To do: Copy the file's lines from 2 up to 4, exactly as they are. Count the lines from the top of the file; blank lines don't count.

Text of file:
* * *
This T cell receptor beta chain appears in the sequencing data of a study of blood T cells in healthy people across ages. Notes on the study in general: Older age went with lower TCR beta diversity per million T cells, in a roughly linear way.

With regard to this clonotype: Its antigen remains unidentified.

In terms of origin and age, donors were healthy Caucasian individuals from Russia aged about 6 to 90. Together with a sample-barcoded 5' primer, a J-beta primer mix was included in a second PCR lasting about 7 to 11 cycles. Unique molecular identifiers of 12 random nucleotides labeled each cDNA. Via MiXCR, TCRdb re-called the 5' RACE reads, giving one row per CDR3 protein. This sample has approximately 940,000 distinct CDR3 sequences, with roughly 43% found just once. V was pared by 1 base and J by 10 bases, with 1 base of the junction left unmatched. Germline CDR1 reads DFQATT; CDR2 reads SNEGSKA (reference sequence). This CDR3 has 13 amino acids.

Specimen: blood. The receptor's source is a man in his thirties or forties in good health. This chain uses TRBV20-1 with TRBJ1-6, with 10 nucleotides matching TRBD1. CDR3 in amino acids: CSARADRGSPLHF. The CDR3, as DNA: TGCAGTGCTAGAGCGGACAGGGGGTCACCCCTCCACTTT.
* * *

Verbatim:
With regard to this clonotype: Its antigen remains unidentified.

In terms of origin and age, donors were healthy Caucasian individuals from Russia aged about 6 to 90. Together with a sample-barcoded 5' primer, a J-beta primer mix was included in a second PCR lasting about 7 to 11 cycles. Unique molecular identifiers of 12 random nucleotides labeled each cDNA. Via MiXCR, TCRdb re-called the 5' RACE reads, giving one row per CDR3 protein. This sample has approximately 940,000 distinct CDR3 sequences, with roughly 43% found just once. V was pared by 1 base and J by 10 bases, with 1 base of the junction left unmatched. Germline CDR1 reads DFQATT; CDR2 reads SNEGSKA (reference sequence). This CDR3 has 13 amino acids.

Specimen: blood. The receptor's source is a man in his thirties or forties in good health. This chain uses TRBV20-1 with TRBJ1-6, with 10 nucleotides matching TRBD1. CDR3 in amino acids: CSARADRGSPLHF. The CDR3, as DNA: TGCAGTGCTAGAGCGGACAGGGGGTCACCCCTCCACTTT.